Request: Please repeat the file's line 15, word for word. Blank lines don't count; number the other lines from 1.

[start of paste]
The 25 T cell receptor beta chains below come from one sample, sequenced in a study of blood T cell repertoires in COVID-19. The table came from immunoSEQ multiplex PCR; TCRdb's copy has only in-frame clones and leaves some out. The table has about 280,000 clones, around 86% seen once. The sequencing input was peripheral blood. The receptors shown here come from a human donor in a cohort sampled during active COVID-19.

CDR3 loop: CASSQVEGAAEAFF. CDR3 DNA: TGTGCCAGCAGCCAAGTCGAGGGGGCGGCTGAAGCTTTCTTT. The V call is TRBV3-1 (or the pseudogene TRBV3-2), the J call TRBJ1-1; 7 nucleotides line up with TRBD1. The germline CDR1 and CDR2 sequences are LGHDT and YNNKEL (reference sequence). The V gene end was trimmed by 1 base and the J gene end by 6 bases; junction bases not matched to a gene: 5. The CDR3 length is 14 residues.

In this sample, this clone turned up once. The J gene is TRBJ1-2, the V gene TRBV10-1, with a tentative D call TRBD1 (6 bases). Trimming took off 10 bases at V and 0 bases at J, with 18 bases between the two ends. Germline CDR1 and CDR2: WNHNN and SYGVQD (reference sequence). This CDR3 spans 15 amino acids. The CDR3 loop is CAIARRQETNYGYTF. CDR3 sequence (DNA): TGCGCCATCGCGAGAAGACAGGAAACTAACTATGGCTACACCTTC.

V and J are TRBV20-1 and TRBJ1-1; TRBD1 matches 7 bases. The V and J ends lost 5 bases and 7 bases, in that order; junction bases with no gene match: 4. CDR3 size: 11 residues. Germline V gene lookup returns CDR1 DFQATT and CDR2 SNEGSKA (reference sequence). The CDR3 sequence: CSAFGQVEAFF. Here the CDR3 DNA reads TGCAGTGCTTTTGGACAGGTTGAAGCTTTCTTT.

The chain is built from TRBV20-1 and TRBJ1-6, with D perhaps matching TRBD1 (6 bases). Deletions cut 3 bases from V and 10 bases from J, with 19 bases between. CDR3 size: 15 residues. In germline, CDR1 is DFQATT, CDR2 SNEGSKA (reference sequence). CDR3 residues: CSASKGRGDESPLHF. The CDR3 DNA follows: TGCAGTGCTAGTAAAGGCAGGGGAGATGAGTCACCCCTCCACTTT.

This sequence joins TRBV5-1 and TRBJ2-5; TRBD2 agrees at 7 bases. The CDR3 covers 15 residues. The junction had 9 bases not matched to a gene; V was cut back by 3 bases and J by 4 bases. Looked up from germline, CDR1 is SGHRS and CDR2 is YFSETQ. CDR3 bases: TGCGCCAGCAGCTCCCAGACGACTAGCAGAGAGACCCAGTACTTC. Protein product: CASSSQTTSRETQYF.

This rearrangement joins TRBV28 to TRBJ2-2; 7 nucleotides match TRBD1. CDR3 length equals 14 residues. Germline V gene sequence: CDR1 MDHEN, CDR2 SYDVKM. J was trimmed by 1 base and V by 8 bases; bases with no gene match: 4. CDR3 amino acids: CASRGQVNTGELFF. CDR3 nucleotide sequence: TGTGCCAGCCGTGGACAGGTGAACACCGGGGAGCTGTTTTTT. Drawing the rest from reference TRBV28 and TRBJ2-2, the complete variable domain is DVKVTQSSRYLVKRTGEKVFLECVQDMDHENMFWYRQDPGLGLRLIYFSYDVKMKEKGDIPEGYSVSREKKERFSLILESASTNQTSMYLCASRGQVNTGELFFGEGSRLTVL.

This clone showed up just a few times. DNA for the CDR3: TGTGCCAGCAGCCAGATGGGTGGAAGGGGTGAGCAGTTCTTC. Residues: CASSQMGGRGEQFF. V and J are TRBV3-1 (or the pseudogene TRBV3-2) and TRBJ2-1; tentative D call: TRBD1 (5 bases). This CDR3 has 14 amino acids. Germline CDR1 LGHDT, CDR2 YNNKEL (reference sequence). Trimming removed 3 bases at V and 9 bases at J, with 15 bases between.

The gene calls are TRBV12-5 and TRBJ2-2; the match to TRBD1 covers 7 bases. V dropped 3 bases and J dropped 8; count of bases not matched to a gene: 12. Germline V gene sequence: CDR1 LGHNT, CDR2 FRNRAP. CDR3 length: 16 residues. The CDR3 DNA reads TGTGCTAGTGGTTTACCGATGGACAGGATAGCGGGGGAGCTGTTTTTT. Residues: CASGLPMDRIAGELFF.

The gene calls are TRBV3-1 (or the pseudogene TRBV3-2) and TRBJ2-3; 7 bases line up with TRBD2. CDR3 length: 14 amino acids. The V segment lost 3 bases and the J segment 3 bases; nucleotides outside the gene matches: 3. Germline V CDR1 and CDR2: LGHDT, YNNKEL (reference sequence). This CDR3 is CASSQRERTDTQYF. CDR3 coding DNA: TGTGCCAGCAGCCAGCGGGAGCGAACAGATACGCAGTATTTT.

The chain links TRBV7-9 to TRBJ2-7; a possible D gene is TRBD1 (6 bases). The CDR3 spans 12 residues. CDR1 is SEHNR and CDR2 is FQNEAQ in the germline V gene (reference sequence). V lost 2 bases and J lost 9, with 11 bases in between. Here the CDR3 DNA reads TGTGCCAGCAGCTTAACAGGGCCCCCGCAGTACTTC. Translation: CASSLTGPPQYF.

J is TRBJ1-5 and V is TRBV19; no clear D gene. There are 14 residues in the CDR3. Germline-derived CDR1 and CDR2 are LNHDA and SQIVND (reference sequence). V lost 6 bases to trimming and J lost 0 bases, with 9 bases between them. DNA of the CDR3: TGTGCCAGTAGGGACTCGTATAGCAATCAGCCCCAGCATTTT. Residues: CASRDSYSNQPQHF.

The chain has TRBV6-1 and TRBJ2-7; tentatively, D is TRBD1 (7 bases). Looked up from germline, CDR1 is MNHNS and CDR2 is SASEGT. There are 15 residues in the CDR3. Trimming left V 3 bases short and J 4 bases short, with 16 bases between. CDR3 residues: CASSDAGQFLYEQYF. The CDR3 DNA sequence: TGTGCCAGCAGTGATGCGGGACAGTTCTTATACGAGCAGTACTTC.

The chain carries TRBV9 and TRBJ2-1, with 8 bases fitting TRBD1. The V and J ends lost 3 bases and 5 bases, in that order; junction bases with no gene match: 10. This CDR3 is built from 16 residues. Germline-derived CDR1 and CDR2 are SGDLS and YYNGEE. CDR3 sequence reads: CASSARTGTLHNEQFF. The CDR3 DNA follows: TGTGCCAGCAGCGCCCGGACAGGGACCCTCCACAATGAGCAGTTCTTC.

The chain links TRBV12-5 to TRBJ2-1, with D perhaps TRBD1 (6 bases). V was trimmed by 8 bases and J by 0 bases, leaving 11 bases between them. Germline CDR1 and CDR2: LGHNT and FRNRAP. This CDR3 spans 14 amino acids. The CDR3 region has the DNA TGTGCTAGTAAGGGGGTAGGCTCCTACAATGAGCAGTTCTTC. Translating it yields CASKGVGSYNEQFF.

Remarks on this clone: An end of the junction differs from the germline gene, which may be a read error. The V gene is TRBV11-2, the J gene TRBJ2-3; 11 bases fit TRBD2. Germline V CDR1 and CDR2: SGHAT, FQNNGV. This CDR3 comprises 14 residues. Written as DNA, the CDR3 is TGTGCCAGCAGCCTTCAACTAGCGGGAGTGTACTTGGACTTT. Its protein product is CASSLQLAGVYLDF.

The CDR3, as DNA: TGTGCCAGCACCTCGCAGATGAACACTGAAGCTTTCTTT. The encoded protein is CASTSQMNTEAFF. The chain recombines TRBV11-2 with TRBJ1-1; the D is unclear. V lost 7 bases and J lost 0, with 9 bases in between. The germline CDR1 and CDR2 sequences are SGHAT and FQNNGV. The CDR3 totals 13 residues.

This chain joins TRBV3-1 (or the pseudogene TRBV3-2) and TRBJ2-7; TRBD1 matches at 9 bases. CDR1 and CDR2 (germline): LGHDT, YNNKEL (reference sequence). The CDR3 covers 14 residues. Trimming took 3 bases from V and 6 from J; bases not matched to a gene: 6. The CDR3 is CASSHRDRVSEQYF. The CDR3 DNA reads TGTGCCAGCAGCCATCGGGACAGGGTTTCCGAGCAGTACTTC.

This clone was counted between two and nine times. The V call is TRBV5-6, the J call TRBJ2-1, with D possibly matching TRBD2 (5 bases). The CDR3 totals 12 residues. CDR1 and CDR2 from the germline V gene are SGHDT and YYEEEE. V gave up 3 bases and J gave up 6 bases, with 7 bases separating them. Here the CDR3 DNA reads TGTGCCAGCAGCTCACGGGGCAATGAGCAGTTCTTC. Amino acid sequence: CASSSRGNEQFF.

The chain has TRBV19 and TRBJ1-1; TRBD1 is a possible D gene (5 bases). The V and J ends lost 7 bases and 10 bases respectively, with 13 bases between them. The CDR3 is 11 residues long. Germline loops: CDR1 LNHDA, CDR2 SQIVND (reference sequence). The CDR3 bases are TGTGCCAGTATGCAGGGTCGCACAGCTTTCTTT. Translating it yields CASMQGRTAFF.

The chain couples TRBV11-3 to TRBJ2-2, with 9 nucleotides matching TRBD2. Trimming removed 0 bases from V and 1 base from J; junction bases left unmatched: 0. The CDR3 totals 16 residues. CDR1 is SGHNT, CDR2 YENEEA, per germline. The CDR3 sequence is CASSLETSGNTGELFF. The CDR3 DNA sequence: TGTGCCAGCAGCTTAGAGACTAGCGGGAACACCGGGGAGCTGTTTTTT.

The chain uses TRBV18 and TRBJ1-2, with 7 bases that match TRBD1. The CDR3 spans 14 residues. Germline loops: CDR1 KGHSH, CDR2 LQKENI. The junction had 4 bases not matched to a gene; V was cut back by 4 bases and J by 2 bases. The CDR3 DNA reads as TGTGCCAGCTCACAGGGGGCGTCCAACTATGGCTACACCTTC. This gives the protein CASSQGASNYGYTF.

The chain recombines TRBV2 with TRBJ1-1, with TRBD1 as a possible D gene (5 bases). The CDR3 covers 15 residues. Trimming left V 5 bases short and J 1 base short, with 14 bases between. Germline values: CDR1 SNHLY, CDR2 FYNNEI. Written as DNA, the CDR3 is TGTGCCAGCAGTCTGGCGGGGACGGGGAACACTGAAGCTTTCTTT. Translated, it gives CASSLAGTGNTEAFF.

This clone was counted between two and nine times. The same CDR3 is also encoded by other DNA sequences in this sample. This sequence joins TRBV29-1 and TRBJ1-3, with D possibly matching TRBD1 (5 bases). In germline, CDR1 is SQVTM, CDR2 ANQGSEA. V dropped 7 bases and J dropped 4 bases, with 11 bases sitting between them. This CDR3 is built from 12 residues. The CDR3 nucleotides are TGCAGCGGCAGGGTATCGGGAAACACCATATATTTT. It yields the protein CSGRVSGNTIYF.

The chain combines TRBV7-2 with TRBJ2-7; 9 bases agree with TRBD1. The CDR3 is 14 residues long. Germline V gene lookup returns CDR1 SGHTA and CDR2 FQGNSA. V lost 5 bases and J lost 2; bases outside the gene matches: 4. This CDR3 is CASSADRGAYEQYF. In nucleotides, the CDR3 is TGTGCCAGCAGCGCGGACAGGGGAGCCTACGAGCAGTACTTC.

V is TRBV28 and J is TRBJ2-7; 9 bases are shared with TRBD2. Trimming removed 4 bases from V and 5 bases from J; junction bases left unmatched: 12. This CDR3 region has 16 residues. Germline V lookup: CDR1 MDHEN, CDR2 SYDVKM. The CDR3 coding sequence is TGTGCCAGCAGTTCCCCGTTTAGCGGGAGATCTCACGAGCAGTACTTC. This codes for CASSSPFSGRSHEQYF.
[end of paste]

The chain links TRBV12-5 to TRBJ2-1, with D perhaps TRBD1 (6 bases). V was trimmed by 8 bases and J by 0 bases, leaving 11 bases between them. Germline CDR1 and CDR2: LGHNT and FRNRAP. This CDR3 spans 14 amino acids. The CDR3 region has the DNA TGTGCTAGTAAGGGGGTAGGCTCCTACAATGAGCAGTTCTTC. Translating it yields CASKGVGSYNEQFF.